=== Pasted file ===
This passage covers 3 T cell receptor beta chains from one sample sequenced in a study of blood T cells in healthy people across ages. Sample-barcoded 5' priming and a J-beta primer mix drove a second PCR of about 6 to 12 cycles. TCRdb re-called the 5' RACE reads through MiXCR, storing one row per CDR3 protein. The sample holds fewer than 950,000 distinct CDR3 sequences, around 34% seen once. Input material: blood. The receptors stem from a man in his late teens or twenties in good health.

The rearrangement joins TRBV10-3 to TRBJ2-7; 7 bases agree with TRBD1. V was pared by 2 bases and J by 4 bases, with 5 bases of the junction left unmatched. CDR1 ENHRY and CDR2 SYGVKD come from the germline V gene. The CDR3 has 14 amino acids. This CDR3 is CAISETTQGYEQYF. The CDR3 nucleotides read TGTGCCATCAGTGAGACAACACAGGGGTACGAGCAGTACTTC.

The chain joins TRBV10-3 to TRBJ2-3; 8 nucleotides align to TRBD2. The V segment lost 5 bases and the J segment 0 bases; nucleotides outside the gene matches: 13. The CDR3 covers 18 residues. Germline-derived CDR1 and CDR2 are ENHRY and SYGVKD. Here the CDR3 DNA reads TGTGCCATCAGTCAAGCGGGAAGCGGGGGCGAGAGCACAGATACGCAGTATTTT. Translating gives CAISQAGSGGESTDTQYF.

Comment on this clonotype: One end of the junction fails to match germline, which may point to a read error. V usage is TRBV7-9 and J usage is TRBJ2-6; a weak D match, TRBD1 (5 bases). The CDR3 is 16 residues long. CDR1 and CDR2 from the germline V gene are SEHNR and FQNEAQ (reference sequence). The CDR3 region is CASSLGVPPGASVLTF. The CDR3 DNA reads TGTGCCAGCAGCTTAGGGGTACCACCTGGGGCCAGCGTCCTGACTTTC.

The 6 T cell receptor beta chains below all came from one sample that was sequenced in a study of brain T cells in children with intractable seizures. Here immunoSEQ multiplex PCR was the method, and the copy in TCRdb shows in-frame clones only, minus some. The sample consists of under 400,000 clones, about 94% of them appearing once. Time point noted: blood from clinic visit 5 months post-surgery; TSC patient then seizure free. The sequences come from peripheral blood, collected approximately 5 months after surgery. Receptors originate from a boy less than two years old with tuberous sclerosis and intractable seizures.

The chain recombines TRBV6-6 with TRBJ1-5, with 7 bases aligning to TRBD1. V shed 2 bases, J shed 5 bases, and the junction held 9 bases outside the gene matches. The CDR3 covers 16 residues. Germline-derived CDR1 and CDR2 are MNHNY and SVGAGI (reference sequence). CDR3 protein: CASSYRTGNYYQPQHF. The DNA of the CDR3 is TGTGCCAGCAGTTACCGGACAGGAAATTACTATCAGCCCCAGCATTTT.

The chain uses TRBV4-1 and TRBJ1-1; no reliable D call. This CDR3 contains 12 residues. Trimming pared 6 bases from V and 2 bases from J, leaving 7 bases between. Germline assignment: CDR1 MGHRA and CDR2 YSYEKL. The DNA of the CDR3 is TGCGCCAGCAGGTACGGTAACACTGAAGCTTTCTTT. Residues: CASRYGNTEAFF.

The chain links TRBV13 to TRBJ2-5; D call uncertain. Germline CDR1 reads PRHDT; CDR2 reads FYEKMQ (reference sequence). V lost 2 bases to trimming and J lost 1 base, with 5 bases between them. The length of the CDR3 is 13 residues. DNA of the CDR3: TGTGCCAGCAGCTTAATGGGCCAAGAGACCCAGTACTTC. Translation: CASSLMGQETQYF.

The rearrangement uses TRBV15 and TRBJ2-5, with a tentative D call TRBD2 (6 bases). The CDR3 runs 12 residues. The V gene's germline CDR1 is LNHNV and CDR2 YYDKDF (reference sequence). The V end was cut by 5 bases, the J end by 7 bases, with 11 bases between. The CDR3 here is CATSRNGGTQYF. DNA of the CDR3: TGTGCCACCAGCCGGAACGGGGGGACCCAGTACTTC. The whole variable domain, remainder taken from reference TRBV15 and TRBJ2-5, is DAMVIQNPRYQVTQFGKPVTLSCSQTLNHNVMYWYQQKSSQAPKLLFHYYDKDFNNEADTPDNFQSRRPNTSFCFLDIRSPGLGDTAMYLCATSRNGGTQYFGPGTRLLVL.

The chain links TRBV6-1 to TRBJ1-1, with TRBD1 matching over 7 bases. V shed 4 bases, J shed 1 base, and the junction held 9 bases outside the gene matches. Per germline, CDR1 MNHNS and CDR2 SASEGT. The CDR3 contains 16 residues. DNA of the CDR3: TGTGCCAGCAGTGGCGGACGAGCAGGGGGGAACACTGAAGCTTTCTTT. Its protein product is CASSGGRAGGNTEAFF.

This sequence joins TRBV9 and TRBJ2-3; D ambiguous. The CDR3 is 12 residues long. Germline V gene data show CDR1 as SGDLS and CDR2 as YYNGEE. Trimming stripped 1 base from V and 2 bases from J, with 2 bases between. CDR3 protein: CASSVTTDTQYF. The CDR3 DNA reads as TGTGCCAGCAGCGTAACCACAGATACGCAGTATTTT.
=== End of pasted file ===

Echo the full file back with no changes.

This passage covers 3 T cell receptor beta chains from one sample sequenced in a study of blood T cells in healthy people across ages. Sample-barcoded 5' priming and a J-beta primer mix drove a second PCR of about 6 to 12 cycles. TCRdb re-called the 5' RACE reads through MiXCR, storing one row per CDR3 protein. The sample holds fewer than 950,000 distinct CDR3 sequences, around 34% seen once. Input material: blood. The receptors stem from a man in his late teens or twenties in good health.

The rearrangement joins TRBV10-3 to TRBJ2-7; 7 bases agree with TRBD1. V was pared by 2 bases and J by 4 bases, with 5 bases of the junction left unmatched. CDR1 ENHRY and CDR2 SYGVKD come from the germline V gene. The CDR3 has 14 amino acids. This CDR3 is CAISETTQGYEQYF. The CDR3 nucleotides read TGTGCCATCAGTGAGACAACACAGGGGTACGAGCAGTACTTC.

The chain joins TRBV10-3 to TRBJ2-3; 8 nucleotides align to TRBD2. The V segment lost 5 bases and the J segment 0 bases; nucleotides outside the gene matches: 13. The CDR3 covers 18 residues. Germline-derived CDR1 and CDR2 are ENHRY and SYGVKD. Here the CDR3 DNA reads TGTGCCATCAGTCAAGCGGGAAGCGGGGGCGAGAGCACAGATACGCAGTATTTT. Translating gives CAISQAGSGGESTDTQYF.

Comment on this clonotype: One end of the junction fails to match germline, which may point to a read error. V usage is TRBV7-9 and J usage is TRBJ2-6; a weak D match, TRBD1 (5 bases). The CDR3 is 16 residues long. CDR1 and CDR2 from the germline V gene are SEHNR and FQNEAQ (reference sequence). The CDR3 region is CASSLGVPPGASVLTF. The CDR3 DNA reads TGTGCCAGCAGCTTAGGGGTACCACCTGGGGCCAGCGTCCTGACTTTC.

The 6 T cell receptor beta chains below all came from one sample that was sequenced in a study of brain T cells in children with intractable seizures. Here immunoSEQ multiplex PCR was the method, and the copy in TCRdb shows in-frame clones only, minus some. The sample consists of under 400,000 clones, about 94% of them appearing once. Time point noted: blood from clinic visit 5 months post-surgery; TSC patient then seizure free. The sequences come from peripheral blood, collected approximately 5 months after surgery. Receptors originate from a boy less than two years old with tuberous sclerosis and intractable seizures.

The chain recombines TRBV6-6 with TRBJ1-5, with 7 bases aligning to TRBD1. V shed 2 bases, J shed 5 bases, and the junction held 9 bases outside the gene matches. The CDR3 covers 16 residues. Germline-derived CDR1 and CDR2 are MNHNY and SVGAGI (reference sequence). CDR3 protein: CASSYRTGNYYQPQHF. The DNA of the CDR3 is TGTGCCAGCAGTTACCGGACAGGAAATTACTATCAGCCCCAGCATTTT.

The chain uses TRBV4-1 and TRBJ1-1; no reliable D call. This CDR3 contains 12 residues. Trimming pared 6 bases from V and 2 bases from J, leaving 7 bases between. Germline assignment: CDR1 MGHRA and CDR2 YSYEKL. The DNA of the CDR3 is TGCGCCAGCAGGTACGGTAACACTGAAGCTTTCTTT. Residues: CASRYGNTEAFF.

The chain links TRBV13 to TRBJ2-5; D call uncertain. Germline CDR1 reads PRHDT; CDR2 reads FYEKMQ (reference sequence). V lost 2 bases to trimming and J lost 1 base, with 5 bases between them. The length of the CDR3 is 13 residues. DNA of the CDR3: TGTGCCAGCAGCTTAATGGGCCAAGAGACCCAGTACTTC. Translation: CASSLMGQETQYF.

The rearrangement uses TRBV15 and TRBJ2-5, with a tentative D call TRBD2 (6 bases). The CDR3 runs 12 residues. The V gene's germline CDR1 is LNHNV and CDR2 YYDKDF (reference sequence). The V end was cut by 5 bases, the J end by 7 bases, with 11 bases between. The CDR3 here is CATSRNGGTQYF. DNA of the CDR3: TGTGCCACCAGCCGGAACGGGGGGACCCAGTACTTC. The whole variable domain, remainder taken from reference TRBV15 and TRBJ2-5, is DAMVIQNPRYQVTQFGKPVTLSCSQTLNHNVMYWYQQKSSQAPKLLFHYYDKDFNNEADTPDNFQSRRPNTSFCFLDIRSPGLGDTAMYLCATSRNGGTQYFGPGTRLLVL.

The chain links TRBV6-1 to TRBJ1-1, with TRBD1 matching over 7 bases. V shed 4 bases, J shed 1 base, and the junction held 9 bases outside the gene matches. Per germline, CDR1 MNHNS and CDR2 SASEGT. The CDR3 contains 16 residues. DNA of the CDR3: TGTGCCAGCAGTGGCGGACGAGCAGGGGGGAACACTGAAGCTTTCTTT. Its protein product is CASSGGRAGGNTEAFF.

This sequence joins TRBV9 and TRBJ2-3; D ambiguous. The CDR3 is 12 residues long. Germline V gene data show CDR1 as SGDLS and CDR2 as YYNGEE. Trimming stripped 1 base from V and 2 bases from J, with 2 bases between. CDR3 protein: CASSVTTDTQYF. The CDR3 DNA reads as TGTGCCAGCAGCGTAACCACAGATACGCAGTATTTT.